David Cameron’s coalition is currently on a mission to stop spurious whiplash claims from going to court and taking up judges’ time and taxpayer’s money but is the review missing a key fact?
Improved safety = more survivors
Since the introduction of compulsory safety belts and the development of crumple zones, airbags and internal cages many accidents that would have resulted in multiple deaths are now producing no fatalities, just a few dazed drivers and passengers who’ve been shaken as brutally as a brick in a tumble dryer!
In the past, when these people would have died there would be little trouble when it came to insurance and compensation claims. If you survived you were reasonably assured to get the healthcare you required and if you were driving and the accident wasn’t your fault you could look forward to getting your car replaced under your insurance. Those days (unfortunately for some) are over. These days we have a group of walking wounded whose immediate treatment is provided under the NHS but other considerations are ignored. Passengers in cars hit by negligent drivers won’t be insured themselves and so are reliant on the insurance of the two drivers. If there are any disputes or problems processing the claims then the most innocent of all concerned are the last ones to be considered in the apportioning of compensation, not withstanding that they are just as likely to have had to take time off work, make hospital and physio visits as well as all the other costs concerned with surviving a car accident.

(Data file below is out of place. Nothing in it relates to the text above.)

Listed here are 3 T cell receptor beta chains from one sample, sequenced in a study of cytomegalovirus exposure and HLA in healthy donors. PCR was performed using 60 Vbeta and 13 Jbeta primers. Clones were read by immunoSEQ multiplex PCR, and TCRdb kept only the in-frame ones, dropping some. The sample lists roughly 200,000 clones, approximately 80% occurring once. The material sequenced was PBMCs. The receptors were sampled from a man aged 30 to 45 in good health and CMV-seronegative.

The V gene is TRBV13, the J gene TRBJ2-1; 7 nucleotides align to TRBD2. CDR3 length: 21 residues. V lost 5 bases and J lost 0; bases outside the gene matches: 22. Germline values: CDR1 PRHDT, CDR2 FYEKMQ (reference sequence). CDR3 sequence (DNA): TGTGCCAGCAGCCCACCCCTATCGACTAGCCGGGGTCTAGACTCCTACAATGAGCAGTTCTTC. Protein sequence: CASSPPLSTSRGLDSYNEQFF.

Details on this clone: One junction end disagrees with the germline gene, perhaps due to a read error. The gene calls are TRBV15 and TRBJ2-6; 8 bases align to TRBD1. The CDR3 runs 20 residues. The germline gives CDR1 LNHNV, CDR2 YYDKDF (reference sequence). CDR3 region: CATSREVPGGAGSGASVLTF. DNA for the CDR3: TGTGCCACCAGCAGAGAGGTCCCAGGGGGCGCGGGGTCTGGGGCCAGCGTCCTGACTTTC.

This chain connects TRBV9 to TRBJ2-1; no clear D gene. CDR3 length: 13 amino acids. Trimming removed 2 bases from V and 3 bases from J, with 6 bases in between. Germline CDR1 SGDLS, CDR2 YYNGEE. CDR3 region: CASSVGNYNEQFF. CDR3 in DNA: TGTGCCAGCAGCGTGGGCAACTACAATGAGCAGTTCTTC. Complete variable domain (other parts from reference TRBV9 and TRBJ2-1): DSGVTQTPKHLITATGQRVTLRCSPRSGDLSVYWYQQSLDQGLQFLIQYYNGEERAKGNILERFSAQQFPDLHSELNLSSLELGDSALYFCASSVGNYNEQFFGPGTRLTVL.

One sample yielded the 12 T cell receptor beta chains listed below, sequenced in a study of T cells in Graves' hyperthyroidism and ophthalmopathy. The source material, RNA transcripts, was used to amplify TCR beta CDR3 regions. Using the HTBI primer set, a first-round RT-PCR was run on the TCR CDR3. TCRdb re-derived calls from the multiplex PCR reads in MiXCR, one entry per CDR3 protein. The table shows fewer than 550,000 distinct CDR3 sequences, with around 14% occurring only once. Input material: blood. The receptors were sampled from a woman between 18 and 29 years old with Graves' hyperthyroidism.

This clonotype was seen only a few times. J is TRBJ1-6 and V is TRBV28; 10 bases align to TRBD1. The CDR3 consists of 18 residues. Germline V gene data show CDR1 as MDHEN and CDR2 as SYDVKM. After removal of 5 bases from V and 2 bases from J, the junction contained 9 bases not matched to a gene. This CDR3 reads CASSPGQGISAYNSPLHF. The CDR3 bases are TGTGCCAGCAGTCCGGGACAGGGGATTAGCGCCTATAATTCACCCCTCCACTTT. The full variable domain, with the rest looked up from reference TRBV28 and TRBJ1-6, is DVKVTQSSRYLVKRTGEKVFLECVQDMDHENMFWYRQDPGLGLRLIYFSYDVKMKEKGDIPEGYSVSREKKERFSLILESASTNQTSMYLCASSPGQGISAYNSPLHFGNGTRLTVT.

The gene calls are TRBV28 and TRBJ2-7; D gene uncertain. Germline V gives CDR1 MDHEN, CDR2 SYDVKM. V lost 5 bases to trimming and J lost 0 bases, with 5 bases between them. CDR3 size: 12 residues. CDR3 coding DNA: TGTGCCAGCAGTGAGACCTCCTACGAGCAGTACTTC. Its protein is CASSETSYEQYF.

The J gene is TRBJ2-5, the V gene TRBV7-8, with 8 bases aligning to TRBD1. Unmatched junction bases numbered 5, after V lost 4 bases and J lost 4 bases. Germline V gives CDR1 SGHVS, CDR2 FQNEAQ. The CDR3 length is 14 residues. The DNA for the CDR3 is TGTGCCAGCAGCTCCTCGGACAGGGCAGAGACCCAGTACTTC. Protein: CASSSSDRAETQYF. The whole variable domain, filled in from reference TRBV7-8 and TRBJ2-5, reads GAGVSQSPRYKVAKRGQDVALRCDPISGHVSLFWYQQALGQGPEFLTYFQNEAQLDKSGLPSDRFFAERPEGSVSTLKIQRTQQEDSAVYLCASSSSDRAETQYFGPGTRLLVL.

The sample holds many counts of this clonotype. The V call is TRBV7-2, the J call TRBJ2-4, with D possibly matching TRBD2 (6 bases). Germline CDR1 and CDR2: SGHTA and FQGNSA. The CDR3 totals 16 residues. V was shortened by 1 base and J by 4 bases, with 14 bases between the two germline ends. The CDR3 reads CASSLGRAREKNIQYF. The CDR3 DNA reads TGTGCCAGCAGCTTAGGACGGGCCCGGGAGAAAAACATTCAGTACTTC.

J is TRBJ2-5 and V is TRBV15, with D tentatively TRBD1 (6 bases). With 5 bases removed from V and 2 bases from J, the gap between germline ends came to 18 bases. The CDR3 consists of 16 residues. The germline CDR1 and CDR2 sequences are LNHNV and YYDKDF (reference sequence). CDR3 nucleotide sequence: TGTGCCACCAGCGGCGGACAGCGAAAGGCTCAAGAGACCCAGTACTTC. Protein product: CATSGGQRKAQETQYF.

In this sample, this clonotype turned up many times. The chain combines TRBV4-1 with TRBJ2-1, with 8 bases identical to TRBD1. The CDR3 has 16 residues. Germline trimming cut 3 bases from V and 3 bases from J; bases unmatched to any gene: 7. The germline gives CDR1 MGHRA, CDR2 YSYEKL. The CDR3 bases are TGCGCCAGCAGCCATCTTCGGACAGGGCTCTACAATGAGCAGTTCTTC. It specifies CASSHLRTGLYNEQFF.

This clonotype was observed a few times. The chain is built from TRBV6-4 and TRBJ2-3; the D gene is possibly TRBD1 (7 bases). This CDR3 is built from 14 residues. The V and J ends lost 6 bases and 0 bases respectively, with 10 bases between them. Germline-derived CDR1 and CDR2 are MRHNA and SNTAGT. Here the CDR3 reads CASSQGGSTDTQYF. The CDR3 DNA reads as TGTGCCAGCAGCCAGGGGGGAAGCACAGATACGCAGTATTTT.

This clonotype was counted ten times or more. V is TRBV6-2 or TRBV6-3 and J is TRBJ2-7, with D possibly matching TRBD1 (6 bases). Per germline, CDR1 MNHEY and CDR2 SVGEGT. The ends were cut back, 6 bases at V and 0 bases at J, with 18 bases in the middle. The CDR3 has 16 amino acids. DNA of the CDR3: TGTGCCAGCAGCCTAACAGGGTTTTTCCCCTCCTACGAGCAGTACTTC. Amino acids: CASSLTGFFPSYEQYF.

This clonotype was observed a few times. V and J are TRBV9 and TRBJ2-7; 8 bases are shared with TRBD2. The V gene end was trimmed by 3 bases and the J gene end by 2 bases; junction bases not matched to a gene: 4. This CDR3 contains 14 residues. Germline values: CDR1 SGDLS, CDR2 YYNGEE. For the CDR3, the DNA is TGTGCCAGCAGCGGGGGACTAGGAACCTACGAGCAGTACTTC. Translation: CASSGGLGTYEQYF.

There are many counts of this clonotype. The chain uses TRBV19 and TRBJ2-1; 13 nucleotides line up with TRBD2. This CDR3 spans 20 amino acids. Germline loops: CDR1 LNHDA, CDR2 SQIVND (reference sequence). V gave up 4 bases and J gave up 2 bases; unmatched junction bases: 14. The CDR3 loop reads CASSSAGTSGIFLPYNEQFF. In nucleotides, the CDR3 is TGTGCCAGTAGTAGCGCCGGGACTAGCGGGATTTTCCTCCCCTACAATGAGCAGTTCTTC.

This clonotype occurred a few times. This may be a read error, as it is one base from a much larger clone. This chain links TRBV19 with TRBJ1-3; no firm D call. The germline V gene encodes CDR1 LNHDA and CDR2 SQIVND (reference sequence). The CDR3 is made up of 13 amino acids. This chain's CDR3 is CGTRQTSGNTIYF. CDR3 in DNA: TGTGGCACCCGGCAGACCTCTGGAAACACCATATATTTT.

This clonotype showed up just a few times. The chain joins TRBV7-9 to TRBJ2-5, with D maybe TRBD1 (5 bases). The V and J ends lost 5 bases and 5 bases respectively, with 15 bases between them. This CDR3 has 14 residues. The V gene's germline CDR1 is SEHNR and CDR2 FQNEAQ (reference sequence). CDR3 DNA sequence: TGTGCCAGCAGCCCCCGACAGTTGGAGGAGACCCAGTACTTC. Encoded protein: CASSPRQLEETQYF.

Because the numbers of surviving accident victims are rising while the number of RTAs follows the same seasonal trends it appears, upon the surface, that all these people with neck injuries are coming from nowhere. And if they are coming from nowhere they are probably spurious claims made by people trying to make a fast buck out of the system.
It’s true that some people might make claims when they’ve been in accidents at low speeds with low impact. They feel a degree of stiffness and put this down to ‘whiplash’ and attempt to make a claim for additional personal injuries against the other driver’s insurance company. It’s commonly believed that whiplash is hard to identify as it has few external manifestations; all the damage is to soft tissue, nerves and ligaments that are seated well within the neck. This is true, however, advances in x-ray machines and MRI scanners means that such physical damage is now quite simple to identify.
The simple fact that such tissue injuries are now so easily identified should mean that extra legislation brought against accident victims should be unnecessary. If people have been badly hurt notwithstanding the injuries are invisible to the naked eye, the damage is easy enough to see using modern technology. If they haven’t been as badly hurt as they claim, this is also equally as identifiable. A routine MRI or x-ray examination after an accident would mean that any new laws and fatuous claims are unnecessary.
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